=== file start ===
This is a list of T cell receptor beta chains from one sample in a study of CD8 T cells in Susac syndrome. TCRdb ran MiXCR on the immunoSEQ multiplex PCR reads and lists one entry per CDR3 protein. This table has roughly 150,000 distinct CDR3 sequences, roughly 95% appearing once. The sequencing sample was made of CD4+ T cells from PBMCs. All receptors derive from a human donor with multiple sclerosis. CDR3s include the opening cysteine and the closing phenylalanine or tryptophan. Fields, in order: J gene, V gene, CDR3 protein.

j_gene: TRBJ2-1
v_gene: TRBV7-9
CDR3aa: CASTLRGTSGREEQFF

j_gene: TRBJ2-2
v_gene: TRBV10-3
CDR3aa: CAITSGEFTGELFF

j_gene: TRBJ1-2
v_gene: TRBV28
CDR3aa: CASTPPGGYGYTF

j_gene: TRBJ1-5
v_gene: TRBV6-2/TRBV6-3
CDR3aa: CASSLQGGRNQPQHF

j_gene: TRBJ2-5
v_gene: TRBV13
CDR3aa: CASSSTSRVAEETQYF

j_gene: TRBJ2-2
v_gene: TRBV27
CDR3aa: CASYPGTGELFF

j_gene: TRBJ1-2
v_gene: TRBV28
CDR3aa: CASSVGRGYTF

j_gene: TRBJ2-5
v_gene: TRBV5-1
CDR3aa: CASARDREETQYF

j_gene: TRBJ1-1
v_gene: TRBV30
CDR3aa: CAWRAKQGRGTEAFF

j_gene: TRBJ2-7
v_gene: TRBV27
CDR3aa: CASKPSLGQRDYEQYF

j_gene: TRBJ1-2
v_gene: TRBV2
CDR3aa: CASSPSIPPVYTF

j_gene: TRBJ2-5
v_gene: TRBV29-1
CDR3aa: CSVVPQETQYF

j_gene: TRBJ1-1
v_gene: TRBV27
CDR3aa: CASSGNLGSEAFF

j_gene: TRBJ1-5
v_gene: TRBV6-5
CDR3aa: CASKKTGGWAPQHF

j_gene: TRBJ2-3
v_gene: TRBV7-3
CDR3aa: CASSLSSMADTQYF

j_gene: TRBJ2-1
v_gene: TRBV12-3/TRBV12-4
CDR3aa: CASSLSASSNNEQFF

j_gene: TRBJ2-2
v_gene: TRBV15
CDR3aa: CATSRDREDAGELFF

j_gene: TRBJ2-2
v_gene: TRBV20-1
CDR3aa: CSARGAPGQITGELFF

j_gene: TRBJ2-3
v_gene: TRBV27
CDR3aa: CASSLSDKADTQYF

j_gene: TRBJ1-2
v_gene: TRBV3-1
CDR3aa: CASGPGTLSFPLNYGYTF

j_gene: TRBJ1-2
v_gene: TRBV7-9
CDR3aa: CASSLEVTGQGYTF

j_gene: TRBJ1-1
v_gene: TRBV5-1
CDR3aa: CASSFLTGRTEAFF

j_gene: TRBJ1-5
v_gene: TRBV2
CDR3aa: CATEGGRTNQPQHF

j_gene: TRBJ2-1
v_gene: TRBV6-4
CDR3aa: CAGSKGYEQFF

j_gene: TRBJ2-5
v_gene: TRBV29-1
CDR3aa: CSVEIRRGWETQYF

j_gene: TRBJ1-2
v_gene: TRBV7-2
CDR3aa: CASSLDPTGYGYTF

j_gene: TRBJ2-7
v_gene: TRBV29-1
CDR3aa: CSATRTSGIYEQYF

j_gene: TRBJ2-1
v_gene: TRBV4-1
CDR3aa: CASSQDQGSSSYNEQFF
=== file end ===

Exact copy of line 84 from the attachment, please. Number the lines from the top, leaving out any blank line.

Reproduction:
v_gene: TRBV4-1